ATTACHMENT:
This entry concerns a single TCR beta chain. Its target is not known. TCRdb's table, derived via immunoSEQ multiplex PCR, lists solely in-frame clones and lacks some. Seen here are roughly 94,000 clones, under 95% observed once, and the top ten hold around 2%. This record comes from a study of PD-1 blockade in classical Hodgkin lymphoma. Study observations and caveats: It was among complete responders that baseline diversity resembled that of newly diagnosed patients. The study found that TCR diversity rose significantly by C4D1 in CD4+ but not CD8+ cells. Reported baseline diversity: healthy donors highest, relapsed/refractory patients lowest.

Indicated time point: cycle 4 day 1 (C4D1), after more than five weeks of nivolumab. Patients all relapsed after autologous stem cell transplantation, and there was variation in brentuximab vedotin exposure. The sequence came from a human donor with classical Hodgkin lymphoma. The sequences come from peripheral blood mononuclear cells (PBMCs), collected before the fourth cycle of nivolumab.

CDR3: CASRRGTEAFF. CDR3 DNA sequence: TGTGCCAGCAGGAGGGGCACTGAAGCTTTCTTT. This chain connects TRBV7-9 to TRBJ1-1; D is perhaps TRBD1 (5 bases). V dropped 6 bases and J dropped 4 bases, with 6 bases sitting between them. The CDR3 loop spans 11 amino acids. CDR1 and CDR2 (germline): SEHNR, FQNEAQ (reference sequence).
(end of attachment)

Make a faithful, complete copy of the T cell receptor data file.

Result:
This entry concerns a single TCR beta chain. Its target is not known. TCRdb's table, derived via immunoSEQ multiplex PCR, lists solely in-frame clones and lacks some. Seen here are roughly 94,000 clones, under 95% observed once, and the top ten hold around 2%. This record comes from a study of PD-1 blockade in classical Hodgkin lymphoma. Study observations and caveats: It was among complete responders that baseline diversity resembled that of newly diagnosed patients. The study found that TCR diversity rose significantly by C4D1 in CD4+ but not CD8+ cells. Reported baseline diversity: healthy donors highest, relapsed/refractory patients lowest.

Indicated time point: cycle 4 day 1 (C4D1), after more than five weeks of nivolumab. Patients all relapsed after autologous stem cell transplantation, and there was variation in brentuximab vedotin exposure. The sequence came from a human donor with classical Hodgkin lymphoma. The sequences come from peripheral blood mononuclear cells (PBMCs), collected before the fourth cycle of nivolumab.

CDR3: CASRRGTEAFF. CDR3 DNA sequence: TGTGCCAGCAGGAGGGGCACTGAAGCTTTCTTT. This chain connects TRBV7-9 to TRBJ1-1; D is perhaps TRBD1 (5 bases). V dropped 6 bases and J dropped 4 bases, with 6 bases sitting between them. The CDR3 loop spans 11 amino acids. CDR1 and CDR2 (germline): SEHNR, FQNEAQ (reference sequence).